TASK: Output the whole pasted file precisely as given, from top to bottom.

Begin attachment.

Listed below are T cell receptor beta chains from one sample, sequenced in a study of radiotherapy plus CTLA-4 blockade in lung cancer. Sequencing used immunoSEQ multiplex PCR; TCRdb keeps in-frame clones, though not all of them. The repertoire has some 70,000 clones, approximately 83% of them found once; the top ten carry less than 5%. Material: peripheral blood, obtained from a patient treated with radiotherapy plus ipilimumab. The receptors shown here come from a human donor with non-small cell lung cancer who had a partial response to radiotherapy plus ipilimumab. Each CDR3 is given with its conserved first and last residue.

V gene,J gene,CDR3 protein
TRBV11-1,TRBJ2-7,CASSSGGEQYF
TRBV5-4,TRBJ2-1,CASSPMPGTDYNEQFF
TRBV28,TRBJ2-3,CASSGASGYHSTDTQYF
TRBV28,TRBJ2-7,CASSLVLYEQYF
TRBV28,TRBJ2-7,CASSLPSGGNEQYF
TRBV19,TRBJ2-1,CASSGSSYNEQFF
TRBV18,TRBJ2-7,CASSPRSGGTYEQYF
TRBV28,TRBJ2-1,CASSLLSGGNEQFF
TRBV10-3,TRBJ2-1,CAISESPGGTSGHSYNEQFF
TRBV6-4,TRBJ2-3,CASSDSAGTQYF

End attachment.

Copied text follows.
Listed below are T cell receptor beta chains from one sample, sequenced in a study of radiotherapy plus CTLA-4 blockade in lung cancer. Sequencing used immunoSEQ multiplex PCR; TCRdb keeps in-frame clones, though not all of them. The repertoire has some 70,000 clones, approximately 83% of them found once; the top ten carry less than 5%. Material: peripheral blood, obtained from a patient treated with radiotherapy plus ipilimumab. The receptors shown here come from a human donor with non-small cell lung cancer who had a partial response to radiotherapy plus ipilimumab. Each CDR3 is given with its conserved first and last residue.

V gene,J gene,CDR3 protein
TRBV11-1,TRBJ2-7,CASSSGGEQYF
TRBV5-4,TRBJ2-1,CASSPMPGTDYNEQFF
TRBV28,TRBJ2-3,CASSGASGYHSTDTQYF
TRBV28,TRBJ2-7,CASSLVLYEQYF
TRBV28,TRBJ2-7,CASSLPSGGNEQYF
TRBV19,TRBJ2-1,CASSGSSYNEQFF
TRBV18,TRBJ2-7,CASSPRSGGTYEQYF
TRBV28,TRBJ2-1,CASSLLSGGNEQFF
TRBV10-3,TRBJ2-1,CAISESPGGTSGHSYNEQFF
TRBV6-4,TRBJ2-3,CASSDSAGTQYF